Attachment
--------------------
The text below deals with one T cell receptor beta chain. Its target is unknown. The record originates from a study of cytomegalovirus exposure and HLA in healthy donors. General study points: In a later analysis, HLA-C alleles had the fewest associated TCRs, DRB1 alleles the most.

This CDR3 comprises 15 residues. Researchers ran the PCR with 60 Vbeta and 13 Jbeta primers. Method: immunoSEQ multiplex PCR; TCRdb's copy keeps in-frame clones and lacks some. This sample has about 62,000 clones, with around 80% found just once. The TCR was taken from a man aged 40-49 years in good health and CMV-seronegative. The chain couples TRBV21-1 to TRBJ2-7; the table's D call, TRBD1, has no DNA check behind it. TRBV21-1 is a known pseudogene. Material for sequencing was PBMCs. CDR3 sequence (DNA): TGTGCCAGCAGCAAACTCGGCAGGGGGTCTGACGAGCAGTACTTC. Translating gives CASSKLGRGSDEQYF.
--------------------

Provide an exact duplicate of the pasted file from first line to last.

The text below deals with one T cell receptor beta chain. Its target is unknown. The record originates from a study of cytomegalovirus exposure and HLA in healthy donors. General study points: In a later analysis, HLA-C alleles had the fewest associated TCRs, DRB1 alleles the most.

This CDR3 comprises 15 residues. Researchers ran the PCR with 60 Vbeta and 13 Jbeta primers. Method: immunoSEQ multiplex PCR; TCRdb's copy keeps in-frame clones and lacks some. This sample has about 62,000 clones, with around 80% found just once. The TCR was taken from a man aged 40-49 years in good health and CMV-seronegative. The chain couples TRBV21-1 to TRBJ2-7; the table's D call, TRBD1, has no DNA check behind it. TRBV21-1 is a known pseudogene. Material for sequencing was PBMCs. CDR3 sequence (DNA): TGTGCCAGCAGCAAACTCGGCAGGGGGTCTGACGAGCAGTACTTC. Translating gives CASSKLGRGSDEQYF.